We are fortunate to live in a world where innovative technology allows us to communicate in new and wondrous ways. Social media tools such as Facebook, Twitter, and blogs now allow us to communicate instantaneously with potentially thousands of “fans” and “followers.” Just as the State Department and the other foreign affairs agencies have embraced these new communication tools, many of our members are using innovative ways to connect with audiences in their personal and professional capacities.
AFSA supports the use of social media. But any form of communication – via social media, telephone, e-mail, or just old-fashioned conversations – is governed by social norms and etiquette, and requires good judgment and common sense. Anyone who has ever said something they wish they hadn’t, tried to recall an e-mail sent in haste, or deleted a comment on Facebook understands the impact that the spoken and written word can have in our personal and professional lives. Electronic media – particularly anything broadcast over the internet – presents its own unique perils and challenges. As the saying goes, “What happens on the internet, stays on the internet.”
AFSA continues to examine the evolving issue of the use of social media by Foreign Service employees. In the meantime, we offer these words of advice to any of our members who are currently or planning to use social media, particularly blogs:
- Read the Existing Regulations. The current regulations regarding the use of social media can be found in 5 FAM 790 “Using Social Media.” See also 3 FAM 4170 "Review of Public Speaking, Teaching, Writing and Media Engagement." Although we understand that some of these rules with their cross-references to other FAM cites are confusing, we strongly recommend that any AFSA member using social media – especially where the lines between professional and personal use may be blurred – read them and if you don’t understand something - ask.
- Avoid Divulging Private and Confidential Information. Here is where many people run afoul of the regulations. Be sure not to divulge any information that includes confidential or personally identifiable information. Examples of these include but are not limited to visa cases, information about other individuals, or classified information that is already publicly available due to a previous unauthorized disclosure (for example, linking to WikiLeaks.)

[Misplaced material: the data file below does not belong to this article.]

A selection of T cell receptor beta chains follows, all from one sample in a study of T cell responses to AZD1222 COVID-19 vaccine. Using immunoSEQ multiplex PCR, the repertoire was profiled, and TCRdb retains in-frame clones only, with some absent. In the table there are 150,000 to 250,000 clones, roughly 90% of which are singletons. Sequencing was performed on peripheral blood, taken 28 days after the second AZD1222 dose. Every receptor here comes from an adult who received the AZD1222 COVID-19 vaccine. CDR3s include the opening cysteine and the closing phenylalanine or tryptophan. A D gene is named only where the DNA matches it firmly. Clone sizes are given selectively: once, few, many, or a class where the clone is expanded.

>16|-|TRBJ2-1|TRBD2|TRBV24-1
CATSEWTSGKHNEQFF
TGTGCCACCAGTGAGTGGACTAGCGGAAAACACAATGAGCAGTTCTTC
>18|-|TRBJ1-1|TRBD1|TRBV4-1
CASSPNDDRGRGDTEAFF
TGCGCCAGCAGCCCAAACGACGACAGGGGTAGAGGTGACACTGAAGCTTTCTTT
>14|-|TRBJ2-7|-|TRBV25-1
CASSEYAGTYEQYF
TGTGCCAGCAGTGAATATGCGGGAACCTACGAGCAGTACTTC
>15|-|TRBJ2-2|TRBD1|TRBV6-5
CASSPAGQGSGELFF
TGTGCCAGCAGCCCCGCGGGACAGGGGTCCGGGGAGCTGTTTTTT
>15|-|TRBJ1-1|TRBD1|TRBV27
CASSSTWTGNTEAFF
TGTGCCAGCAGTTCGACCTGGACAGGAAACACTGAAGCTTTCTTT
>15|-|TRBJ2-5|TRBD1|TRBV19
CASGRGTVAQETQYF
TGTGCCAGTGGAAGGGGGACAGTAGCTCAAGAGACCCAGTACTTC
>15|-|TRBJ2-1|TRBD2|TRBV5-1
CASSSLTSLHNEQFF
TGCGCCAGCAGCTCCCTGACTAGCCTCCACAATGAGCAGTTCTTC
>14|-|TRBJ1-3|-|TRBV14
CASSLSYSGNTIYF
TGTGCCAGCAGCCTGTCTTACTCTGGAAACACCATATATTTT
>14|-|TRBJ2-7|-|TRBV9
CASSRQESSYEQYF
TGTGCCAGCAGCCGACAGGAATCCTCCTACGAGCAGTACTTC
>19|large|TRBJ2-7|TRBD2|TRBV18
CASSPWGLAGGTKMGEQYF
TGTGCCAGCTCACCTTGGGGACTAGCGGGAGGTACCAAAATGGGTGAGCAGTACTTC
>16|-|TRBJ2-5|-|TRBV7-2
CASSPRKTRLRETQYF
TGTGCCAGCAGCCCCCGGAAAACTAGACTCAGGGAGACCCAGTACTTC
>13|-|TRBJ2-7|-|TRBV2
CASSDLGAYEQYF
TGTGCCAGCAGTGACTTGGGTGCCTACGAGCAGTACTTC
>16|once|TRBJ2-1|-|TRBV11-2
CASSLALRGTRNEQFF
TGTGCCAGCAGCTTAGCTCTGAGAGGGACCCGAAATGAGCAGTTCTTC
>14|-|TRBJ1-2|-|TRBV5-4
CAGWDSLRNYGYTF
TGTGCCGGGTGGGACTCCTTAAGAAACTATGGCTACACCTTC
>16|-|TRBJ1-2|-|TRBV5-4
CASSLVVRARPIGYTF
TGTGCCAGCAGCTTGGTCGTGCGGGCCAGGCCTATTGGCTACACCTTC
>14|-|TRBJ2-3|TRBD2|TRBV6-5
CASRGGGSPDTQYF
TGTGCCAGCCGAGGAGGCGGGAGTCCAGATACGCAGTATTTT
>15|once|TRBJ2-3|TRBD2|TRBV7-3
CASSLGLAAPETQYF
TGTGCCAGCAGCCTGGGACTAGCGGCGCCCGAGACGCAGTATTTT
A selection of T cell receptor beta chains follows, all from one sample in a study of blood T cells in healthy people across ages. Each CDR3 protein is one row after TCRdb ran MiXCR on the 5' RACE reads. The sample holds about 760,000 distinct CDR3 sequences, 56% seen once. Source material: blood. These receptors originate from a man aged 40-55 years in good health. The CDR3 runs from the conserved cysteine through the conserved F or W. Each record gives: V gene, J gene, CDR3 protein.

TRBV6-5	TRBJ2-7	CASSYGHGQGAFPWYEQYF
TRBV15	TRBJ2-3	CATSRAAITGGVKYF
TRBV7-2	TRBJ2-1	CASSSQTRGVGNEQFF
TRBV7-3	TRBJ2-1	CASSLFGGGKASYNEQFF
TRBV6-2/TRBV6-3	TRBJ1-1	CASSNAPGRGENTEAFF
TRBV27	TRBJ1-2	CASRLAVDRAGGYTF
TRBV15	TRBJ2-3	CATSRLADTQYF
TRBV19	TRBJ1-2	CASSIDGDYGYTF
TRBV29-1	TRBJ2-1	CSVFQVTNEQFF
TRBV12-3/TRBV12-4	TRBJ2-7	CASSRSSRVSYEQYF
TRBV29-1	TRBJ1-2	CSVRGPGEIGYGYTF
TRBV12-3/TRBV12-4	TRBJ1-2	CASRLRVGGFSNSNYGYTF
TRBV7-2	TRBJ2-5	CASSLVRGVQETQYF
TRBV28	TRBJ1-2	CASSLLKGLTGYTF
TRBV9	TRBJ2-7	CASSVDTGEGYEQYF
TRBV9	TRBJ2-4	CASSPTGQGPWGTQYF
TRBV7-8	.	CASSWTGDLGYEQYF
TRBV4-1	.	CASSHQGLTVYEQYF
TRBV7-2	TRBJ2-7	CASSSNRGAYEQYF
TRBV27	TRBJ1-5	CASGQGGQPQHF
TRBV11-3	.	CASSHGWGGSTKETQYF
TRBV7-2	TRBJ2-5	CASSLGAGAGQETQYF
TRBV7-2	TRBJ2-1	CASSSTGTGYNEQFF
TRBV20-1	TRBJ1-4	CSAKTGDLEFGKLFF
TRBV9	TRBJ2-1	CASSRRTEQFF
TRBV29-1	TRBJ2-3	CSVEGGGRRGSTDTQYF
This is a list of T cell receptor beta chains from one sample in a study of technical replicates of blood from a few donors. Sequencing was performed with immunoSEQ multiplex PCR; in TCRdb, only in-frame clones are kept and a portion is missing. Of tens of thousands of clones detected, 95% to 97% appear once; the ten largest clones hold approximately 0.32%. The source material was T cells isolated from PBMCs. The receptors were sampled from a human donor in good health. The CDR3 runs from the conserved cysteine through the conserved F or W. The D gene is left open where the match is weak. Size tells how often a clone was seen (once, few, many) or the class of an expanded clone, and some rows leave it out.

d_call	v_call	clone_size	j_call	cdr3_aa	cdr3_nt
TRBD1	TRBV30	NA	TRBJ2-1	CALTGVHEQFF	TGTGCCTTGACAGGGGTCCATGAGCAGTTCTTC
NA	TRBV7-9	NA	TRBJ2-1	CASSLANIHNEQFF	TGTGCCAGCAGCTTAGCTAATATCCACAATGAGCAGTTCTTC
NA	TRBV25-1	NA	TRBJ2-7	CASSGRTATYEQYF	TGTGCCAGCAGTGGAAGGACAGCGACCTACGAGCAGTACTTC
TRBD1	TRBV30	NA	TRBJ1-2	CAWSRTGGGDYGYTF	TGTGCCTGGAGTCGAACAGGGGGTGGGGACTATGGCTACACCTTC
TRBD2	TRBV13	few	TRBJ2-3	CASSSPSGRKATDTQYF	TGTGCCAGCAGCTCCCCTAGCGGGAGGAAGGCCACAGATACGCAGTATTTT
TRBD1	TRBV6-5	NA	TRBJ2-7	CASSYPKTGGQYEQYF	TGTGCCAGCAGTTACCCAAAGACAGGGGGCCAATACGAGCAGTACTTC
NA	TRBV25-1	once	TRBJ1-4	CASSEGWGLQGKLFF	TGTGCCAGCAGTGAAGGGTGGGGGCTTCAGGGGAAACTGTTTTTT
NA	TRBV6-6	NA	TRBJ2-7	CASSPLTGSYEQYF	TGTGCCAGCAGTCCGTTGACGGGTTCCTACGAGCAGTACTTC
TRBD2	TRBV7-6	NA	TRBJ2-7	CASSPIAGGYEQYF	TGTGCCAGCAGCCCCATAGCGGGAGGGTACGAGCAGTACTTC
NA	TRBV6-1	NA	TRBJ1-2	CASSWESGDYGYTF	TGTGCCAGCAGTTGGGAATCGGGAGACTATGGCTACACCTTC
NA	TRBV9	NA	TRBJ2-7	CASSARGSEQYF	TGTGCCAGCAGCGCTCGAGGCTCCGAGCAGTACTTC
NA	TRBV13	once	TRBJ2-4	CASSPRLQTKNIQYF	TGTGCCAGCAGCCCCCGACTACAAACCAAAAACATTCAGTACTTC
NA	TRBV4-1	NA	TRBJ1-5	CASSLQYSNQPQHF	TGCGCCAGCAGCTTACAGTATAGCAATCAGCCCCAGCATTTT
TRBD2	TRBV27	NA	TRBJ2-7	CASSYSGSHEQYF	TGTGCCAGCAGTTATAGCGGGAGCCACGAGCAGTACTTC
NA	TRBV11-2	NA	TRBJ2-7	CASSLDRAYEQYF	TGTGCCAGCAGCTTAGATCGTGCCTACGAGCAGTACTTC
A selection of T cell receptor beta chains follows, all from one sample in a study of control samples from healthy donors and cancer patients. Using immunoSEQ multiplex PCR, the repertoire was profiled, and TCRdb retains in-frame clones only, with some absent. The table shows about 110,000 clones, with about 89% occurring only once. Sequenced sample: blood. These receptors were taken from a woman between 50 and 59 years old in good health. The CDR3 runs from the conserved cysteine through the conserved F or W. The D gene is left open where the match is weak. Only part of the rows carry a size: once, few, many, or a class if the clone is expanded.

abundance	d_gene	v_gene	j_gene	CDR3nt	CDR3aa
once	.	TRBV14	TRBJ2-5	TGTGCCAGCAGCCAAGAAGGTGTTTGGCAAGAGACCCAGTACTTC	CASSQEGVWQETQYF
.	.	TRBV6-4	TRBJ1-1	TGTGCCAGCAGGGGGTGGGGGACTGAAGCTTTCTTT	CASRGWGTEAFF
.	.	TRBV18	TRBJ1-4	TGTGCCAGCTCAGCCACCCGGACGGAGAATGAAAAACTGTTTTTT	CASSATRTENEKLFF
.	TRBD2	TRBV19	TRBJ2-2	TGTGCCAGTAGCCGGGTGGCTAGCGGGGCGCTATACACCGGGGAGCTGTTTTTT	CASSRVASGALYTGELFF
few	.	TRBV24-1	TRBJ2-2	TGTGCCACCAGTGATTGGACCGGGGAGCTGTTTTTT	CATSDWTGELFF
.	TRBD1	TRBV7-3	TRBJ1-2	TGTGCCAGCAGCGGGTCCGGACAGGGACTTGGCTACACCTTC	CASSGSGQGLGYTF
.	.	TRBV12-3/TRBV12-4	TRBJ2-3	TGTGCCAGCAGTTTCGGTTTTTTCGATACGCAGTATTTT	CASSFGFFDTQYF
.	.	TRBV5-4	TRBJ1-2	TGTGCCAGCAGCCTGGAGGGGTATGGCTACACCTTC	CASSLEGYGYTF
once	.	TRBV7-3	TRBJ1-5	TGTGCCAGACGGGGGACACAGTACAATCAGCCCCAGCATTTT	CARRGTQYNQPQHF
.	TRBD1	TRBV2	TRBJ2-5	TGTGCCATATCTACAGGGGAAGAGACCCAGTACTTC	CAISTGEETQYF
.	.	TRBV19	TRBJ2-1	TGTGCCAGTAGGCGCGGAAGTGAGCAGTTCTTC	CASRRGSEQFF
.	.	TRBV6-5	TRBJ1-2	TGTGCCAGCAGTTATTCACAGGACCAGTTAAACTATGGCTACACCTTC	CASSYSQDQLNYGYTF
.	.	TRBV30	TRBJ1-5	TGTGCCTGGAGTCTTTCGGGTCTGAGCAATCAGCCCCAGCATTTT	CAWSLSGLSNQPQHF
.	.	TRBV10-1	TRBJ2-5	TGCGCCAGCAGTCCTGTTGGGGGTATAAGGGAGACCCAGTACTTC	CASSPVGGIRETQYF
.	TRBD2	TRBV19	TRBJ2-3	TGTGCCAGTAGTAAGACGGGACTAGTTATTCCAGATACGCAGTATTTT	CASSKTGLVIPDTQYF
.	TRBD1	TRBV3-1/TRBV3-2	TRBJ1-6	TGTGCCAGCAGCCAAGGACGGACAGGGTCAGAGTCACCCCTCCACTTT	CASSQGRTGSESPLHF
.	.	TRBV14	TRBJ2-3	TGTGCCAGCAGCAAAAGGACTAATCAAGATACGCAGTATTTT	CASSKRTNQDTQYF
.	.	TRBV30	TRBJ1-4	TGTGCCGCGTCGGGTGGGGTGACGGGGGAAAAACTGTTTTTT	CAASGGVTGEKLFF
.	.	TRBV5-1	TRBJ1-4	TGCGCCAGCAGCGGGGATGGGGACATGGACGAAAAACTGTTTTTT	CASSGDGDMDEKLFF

- Remember that you are a Foreign Service USG employee. Even though you may have the required disclaimer on your blog, be aware that the public still may not differentiate between your official and private views. You should be mindful of the weight of your expressed views as a U.S. government official, particularly when your blog uses the “hook” of your Foreign Service connections to attract readers.
- Review Your Privacy Settings. Make sure you are aware of the privacy settings of the social media platform you are using and how to adjust them. Platforms such as Facebook often change these settings without informing users. Periodic review of these settings is important, and we recommend having them set to the highest levels. For blogs, you may even want to consider restricting access so that only your family, friends and colleagues have access.
- Use Good Judgment. We can’t emphasize this enough. As we noted above, all forms of human communication require good judgment, tact, etc. And what happens on the internet, stays on the internet. When in doubt, leave it out.
- Contact Us If You Have Problems. If you are an AFSA member and are approached by management or Diplomatic Security regarding your use of social media, be sure to contact us so that we can assist you.
We hope the above information is useful. We do want to hear from our members regarding this evolving issue. If you have a concern or opinion regarding the use of social media, please let us know via www.afsa.org or call us at (202) 338-4045. For assistance with issues related to social media, please contact our labor management office at (202) 647-8160 or email AFSA’s Deputy General Counsel and subject matter expert, Raeka Safai, at SafaiR@state.gov.
This September 2012 guidance from the Department of State on "Social Media Dos and Don'ts" might also be helpful.